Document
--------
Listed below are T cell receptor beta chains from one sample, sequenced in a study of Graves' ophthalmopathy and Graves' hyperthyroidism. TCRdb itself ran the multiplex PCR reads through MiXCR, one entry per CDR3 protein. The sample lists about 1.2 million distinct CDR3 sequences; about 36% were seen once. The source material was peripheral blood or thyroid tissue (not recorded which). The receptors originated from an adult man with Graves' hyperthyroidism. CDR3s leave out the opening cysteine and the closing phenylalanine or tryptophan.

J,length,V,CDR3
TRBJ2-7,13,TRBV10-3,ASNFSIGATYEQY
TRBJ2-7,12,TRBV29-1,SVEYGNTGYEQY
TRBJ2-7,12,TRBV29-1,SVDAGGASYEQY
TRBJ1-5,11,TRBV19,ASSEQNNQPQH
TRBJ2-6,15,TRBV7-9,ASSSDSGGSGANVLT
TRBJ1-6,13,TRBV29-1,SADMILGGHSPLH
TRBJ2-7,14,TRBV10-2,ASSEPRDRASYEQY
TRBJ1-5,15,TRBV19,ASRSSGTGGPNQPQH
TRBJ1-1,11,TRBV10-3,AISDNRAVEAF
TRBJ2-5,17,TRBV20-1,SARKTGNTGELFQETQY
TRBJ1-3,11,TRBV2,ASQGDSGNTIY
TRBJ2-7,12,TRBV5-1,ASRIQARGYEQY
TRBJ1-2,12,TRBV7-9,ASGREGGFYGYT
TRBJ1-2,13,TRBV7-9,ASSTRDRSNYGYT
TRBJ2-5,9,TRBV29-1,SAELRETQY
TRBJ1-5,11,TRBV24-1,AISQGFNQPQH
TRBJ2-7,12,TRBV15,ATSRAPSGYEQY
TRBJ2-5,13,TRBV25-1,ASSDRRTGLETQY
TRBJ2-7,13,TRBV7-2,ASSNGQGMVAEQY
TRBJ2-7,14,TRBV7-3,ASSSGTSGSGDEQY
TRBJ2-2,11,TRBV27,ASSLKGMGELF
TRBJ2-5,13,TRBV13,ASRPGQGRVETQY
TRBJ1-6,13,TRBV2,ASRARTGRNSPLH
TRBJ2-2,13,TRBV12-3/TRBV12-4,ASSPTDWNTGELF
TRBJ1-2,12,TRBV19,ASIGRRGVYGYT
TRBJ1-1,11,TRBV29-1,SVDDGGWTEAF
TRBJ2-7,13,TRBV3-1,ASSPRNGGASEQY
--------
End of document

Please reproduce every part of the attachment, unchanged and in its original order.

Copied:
Listed below are T cell receptor beta chains from one sample, sequenced in a study of Graves' ophthalmopathy and Graves' hyperthyroidism. TCRdb itself ran the multiplex PCR reads through MiXCR, one entry per CDR3 protein. The sample lists about 1.2 million distinct CDR3 sequences; about 36% were seen once. The source material was peripheral blood or thyroid tissue (not recorded which). The receptors originated from an adult man with Graves' hyperthyroidism. CDR3s leave out the opening cysteine and the closing phenylalanine or tryptophan.

J,length,V,CDR3
TRBJ2-7,13,TRBV10-3,ASNFSIGATYEQY
TRBJ2-7,12,TRBV29-1,SVEYGNTGYEQY
TRBJ2-7,12,TRBV29-1,SVDAGGASYEQY
TRBJ1-5,11,TRBV19,ASSEQNNQPQH
TRBJ2-6,15,TRBV7-9,ASSSDSGGSGANVLT
TRBJ1-6,13,TRBV29-1,SADMILGGHSPLH
TRBJ2-7,14,TRBV10-2,ASSEPRDRASYEQY
TRBJ1-5,15,TRBV19,ASRSSGTGGPNQPQH
TRBJ1-1,11,TRBV10-3,AISDNRAVEAF
TRBJ2-5,17,TRBV20-1,SARKTGNTGELFQETQY
TRBJ1-3,11,TRBV2,ASQGDSGNTIY
TRBJ2-7,12,TRBV5-1,ASRIQARGYEQY
TRBJ1-2,12,TRBV7-9,ASGREGGFYGYT
TRBJ1-2,13,TRBV7-9,ASSTRDRSNYGYT
TRBJ2-5,9,TRBV29-1,SAELRETQY
TRBJ1-5,11,TRBV24-1,AISQGFNQPQH
TRBJ2-7,12,TRBV15,ATSRAPSGYEQY
TRBJ2-5,13,TRBV25-1,ASSDRRTGLETQY
TRBJ2-7,13,TRBV7-2,ASSNGQGMVAEQY
TRBJ2-7,14,TRBV7-3,ASSSGTSGSGDEQY
TRBJ2-2,11,TRBV27,ASSLKGMGELF
TRBJ2-5,13,TRBV13,ASRPGQGRVETQY
TRBJ1-6,13,TRBV2,ASRARTGRNSPLH
TRBJ2-2,13,TRBV12-3/TRBV12-4,ASSPTDWNTGELF
TRBJ1-2,12,TRBV19,ASIGRRGVYGYT
TRBJ1-1,11,TRBV29-1,SVDDGGWTEAF
TRBJ2-7,13,TRBV3-1,ASSPRNGGASEQY